Fever-Tree is now the establishment with a large share of the market and particularly strong in the off-trade, with 39% of the market according to Harper’s Magazine

From the original, there are now myriad types of fizzy bottles including a particularly deliciously spicy ginger beer

Elderflower and Raspberry cocktail Fever Tree

How to make an Elderflower & Raspberry

For this week’s cocktail, we’re using the elderflower variant. For the gin, we’re using our house gin Bathtub. The recipe also calls for Chambord raspberry liqueur but you could use crème de mure, sloe gin or even Ribena.

You could fancy it up a bit and shake the gin and Chambord with ice, strain into a glass and top up with tonic, but perhaps not when you have guests over this Christmas. You don’t want to be mixing when you could be mixing. If you know what I mean.

Right, let’s cocktail!

35ml Bathtub Gin
3 teaspoon Chambord Liqueur
Fever-Tree Elderflower Tonic Water

Pour the gin and Chambord into an ice-filled Highball glass. Squeeze and drop in a lemon wedge. Top up with tonic, stir gently and garnish with a fresh raspberry.

 

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Top ten Christmas drinks

In need of the perfect festive tipples? We thought you might be so from mulled wine to advocaat, we’ve rounded up our top ten Christmas drinks. Christmas is arguably the best time…

In need of the perfect festive tipples? We thought you might be so from mulled wine to advocaat, we’ve rounded up our top ten Christmas drinks.

Christmas is arguably the best time of year to have a drink. From office parties, festive fizz opportunities, or a dram of whisky to keep out the cold, there’s no end to the excuses to have a cheeky tipple. Then there are certain drinks like sloe gin or mulled wine that just scream Christmas.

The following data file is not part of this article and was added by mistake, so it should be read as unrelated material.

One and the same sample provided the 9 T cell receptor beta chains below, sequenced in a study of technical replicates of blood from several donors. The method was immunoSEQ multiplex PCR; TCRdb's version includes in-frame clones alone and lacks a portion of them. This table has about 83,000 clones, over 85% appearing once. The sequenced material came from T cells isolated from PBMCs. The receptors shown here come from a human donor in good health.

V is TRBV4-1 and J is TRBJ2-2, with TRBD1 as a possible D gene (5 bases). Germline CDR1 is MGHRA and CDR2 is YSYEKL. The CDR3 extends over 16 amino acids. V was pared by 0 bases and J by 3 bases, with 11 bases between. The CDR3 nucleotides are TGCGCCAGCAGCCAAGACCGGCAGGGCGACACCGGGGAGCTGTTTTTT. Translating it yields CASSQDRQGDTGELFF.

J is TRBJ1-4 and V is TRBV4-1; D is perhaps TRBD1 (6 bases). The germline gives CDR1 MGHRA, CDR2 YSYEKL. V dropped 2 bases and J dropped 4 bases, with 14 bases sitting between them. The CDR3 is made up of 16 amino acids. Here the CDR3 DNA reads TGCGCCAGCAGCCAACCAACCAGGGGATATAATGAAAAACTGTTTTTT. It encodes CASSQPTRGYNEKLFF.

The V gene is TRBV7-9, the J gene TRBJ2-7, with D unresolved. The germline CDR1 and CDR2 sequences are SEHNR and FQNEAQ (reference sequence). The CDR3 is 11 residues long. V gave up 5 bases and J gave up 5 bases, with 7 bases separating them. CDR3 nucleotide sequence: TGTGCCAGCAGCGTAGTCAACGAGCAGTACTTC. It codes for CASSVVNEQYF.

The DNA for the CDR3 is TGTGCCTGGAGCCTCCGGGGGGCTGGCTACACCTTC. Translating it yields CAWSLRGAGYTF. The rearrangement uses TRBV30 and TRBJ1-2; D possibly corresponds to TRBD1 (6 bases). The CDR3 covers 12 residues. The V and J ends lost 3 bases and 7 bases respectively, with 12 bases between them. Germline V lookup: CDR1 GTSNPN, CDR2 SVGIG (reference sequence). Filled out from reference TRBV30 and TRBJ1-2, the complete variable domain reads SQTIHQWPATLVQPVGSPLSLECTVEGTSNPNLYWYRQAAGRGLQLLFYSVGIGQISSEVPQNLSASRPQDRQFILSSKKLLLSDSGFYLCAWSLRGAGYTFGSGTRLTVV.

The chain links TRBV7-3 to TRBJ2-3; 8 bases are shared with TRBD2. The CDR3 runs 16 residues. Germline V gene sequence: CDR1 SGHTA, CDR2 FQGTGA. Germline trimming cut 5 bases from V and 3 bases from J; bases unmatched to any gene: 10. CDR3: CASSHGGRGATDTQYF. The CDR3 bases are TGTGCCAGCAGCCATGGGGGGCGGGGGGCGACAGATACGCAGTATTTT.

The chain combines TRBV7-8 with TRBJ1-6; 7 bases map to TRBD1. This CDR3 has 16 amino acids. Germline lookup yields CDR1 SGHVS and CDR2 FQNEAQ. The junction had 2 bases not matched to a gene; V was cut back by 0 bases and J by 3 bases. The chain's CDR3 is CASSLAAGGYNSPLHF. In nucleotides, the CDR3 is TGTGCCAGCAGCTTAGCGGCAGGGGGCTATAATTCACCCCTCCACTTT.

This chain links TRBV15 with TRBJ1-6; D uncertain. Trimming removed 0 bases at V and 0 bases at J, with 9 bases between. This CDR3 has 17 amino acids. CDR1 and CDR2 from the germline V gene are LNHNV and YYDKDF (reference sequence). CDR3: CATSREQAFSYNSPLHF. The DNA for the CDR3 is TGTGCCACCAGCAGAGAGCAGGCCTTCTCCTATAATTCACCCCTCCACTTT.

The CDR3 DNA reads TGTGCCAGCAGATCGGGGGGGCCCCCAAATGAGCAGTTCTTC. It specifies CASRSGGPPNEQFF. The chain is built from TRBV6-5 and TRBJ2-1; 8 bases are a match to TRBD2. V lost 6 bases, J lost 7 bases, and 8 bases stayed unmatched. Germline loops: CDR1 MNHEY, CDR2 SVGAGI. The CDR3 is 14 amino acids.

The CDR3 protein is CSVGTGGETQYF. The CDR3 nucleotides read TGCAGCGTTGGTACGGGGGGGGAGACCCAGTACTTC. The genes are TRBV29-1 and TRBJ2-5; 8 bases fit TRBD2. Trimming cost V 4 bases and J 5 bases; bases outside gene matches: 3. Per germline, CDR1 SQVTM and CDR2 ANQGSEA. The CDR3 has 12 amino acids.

From Gingerbread Rum to gin made with festive botanicals and even Brussel Sprout Vodka we’ve got the best selection right here, for your convenience. Perfect if you need to do a little present shopping too…

Top ten Christmas drinks

Christmas drinks

Christmas Mulled Cup

Christmas is a cup is what is promised in this delightful creation. Created as the perfect base for simple, delicious mulled wine, Winter Mulled Cup is produced with a mix of VSOP Cognac, fine Port and festive spices. Then, this is combined with cold-distilled orange and lemon peels and cold-distilled fresh root ginger. It’s not just great for mulled wine, you can make all kinds of wonderful things with this beauty and even sip it neat.

Christmas drinks

Christmas Cake & Dark Chocolate & Medjool Dates & Cinnamon 8 Year Old

Whisky that tastes like Christmas is something none of us should pass up and this bottling hits the nail on the head. Featuring festive flavours like Christmas cake, dark chocolate, medjool dates, and cinnamon, the aptly named Christmas Cake & Dark Chocolate & Medjool Dates & Cinnamon is a superb Speyside single malt Scotch whisky, aged for eight years and boasting a sleighful of Yuletide elements. Any whisky fan will be thrilled to find a bottle under the tree with their name on it.

Christmas drinks

GINgle All The Way (That Boutique-y Gin Company)

You might not be a big fan of puns, but seasonal gin is something we can all agree on as being a wonderful thing. That Boutique-y Gin Company’s GINgle All The Way come complete with a festive snow globe on the label that is filled with the gin’s botanicals, and you can see the likes of spot cocoa, bitter orange, ginger and cardamom. Note, the baubles aren’t botanicals. The recommended festive serve is to add a splash of grapefruit tonic, which sounds absolutely amazing, doesn’t it?